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For every group $G$, we have $$G/Z(G)\simeq \operatorname{Inn}(G).$$

I wonder whether the quotient projection has a right inverse. I suspect it doesn’t have one in general. But I can’t find a counter example. Thanks in advance.

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2 Answers 2

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Take $G=\operatorname{SL}_2(\mathbb{Z})$. Then $$Z(G)=\left\{\begin{pmatrix} 1&0\\0&1\end{pmatrix}, \begin{pmatrix} -1&0\\0&-1\end{pmatrix}\right\}.$$ If there was a right inverse, this would mean that there is a subgroup $H$ of $G$ such that for all $A\in G$ exactly one of $A$ or $-A$ is in $H$ ($H$ would be the image of the alleged right inverse). In particular, since $\begin{pmatrix} 1&0\\0&1\end{pmatrix}\in H$ we have $\begin{pmatrix} -1&0\\0&-1\end{pmatrix}\notin H$. Since $(-A)^2=A^2$, this means that $A^2\in H$ for all $A\in G$. But $\begin{pmatrix} 0&-1\\1&0\end{pmatrix}\begin{pmatrix} 0&-1\\1&0\end{pmatrix}=\begin{pmatrix} -1&0\\0&-1\end{pmatrix} \in H$, a contradiction.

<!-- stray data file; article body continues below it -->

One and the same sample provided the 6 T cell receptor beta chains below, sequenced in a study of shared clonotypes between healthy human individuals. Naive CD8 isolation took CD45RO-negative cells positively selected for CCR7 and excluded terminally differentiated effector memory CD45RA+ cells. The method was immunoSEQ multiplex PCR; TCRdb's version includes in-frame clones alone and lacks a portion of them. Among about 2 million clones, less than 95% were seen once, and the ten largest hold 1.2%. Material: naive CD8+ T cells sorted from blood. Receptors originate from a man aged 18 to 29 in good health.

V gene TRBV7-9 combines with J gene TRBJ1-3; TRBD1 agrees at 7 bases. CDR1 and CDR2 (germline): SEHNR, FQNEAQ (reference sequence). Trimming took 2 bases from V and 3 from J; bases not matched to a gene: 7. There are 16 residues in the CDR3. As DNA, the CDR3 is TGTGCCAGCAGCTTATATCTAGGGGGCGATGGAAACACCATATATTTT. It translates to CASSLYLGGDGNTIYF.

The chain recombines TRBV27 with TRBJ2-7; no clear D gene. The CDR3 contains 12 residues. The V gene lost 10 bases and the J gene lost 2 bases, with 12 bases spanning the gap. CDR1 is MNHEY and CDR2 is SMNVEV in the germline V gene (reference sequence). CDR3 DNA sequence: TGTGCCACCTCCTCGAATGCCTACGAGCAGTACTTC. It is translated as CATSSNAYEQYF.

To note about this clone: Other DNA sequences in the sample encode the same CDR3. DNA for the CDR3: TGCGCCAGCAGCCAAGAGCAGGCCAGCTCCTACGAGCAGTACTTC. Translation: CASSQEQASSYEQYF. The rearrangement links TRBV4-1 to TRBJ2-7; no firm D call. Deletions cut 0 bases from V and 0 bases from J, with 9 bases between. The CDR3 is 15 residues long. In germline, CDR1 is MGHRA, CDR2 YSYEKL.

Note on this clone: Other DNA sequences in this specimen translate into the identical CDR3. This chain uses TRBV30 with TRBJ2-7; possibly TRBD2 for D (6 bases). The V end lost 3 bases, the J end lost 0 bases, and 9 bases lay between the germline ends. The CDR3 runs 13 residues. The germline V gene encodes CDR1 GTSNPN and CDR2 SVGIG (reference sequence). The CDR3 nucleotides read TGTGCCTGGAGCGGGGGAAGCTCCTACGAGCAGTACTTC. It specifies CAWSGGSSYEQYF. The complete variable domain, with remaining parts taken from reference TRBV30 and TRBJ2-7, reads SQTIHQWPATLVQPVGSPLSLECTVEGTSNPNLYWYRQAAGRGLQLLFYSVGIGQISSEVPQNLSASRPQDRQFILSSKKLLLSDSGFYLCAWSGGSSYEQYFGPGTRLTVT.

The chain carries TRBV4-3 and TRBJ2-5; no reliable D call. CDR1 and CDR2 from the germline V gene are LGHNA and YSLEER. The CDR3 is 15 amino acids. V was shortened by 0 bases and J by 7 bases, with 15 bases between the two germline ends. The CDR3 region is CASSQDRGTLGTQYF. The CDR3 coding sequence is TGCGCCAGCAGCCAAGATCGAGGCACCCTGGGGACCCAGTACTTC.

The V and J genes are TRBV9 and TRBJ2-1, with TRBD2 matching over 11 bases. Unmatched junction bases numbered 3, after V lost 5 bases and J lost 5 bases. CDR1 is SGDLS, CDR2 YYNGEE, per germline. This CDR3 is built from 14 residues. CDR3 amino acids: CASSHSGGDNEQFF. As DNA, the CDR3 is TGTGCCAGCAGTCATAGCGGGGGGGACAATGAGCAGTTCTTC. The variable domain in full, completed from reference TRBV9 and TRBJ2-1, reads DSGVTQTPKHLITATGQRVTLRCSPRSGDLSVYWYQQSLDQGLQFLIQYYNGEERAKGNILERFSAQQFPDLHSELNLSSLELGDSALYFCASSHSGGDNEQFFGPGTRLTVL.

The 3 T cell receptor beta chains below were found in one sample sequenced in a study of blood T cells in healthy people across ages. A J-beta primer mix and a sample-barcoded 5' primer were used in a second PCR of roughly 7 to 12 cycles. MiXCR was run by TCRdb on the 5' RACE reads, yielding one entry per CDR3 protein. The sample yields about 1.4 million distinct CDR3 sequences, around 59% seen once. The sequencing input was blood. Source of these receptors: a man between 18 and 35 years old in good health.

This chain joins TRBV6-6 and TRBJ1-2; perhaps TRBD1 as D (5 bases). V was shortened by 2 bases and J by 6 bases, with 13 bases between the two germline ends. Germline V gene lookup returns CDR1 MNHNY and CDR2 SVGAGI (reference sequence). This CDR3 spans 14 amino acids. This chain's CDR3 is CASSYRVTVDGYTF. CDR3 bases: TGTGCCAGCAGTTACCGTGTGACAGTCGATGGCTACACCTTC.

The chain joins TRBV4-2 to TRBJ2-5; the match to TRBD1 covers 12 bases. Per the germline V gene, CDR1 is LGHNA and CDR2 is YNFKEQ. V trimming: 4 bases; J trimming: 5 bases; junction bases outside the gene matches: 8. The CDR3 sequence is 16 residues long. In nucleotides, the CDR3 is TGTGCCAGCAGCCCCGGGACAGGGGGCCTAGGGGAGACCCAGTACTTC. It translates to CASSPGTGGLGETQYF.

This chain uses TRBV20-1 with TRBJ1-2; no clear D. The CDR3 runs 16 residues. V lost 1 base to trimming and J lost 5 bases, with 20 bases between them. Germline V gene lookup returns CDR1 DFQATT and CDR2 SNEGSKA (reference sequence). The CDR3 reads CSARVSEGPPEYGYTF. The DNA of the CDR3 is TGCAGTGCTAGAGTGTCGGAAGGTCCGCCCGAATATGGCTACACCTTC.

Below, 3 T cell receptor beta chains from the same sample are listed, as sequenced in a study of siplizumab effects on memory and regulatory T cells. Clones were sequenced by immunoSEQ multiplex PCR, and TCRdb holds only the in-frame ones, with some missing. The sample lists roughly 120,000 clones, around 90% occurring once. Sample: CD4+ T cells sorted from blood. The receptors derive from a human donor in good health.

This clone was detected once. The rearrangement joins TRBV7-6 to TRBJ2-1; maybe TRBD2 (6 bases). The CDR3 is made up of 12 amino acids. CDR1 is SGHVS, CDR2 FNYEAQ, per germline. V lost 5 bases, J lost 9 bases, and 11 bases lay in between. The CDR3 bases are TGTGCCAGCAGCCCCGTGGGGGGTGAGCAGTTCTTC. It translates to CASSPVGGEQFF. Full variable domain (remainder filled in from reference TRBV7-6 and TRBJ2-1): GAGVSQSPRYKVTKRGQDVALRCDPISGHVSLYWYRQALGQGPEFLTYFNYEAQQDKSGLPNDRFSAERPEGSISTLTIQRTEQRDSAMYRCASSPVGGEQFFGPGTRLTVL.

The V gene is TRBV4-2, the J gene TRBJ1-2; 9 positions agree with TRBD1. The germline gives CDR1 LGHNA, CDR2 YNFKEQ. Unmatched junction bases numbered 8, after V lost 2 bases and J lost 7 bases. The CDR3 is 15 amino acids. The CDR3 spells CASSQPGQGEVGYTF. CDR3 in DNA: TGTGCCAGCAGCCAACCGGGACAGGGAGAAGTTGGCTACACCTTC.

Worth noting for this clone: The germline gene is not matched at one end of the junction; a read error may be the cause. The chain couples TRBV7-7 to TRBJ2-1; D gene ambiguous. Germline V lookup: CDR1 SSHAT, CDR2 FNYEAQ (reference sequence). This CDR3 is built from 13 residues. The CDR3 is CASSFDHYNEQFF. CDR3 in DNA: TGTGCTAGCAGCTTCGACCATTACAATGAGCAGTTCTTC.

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Suppose that a group $G$ is an internal semidirect product $Z(G) \rtimes H$ for some subgroup $H$ of $G$. Then, since every element of $Z(G)$ commutes with every element of $H$, this semidirect product must in fact be a direct product, so $Z(G)$ must in fact be a direct factor of $G$.

But not every group has its center as a direct factor. For example, the center $Z(Q_8)=\{\pm{1}\}$ of the quaternion group $Q_8$ is not a direct factor.

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    $\begingroup$ Even more so, every non-Abelian $p$-group is a counterexample for the same reasons. $\endgroup$
    – Steve D
    Commented Jun 17 at 0:14

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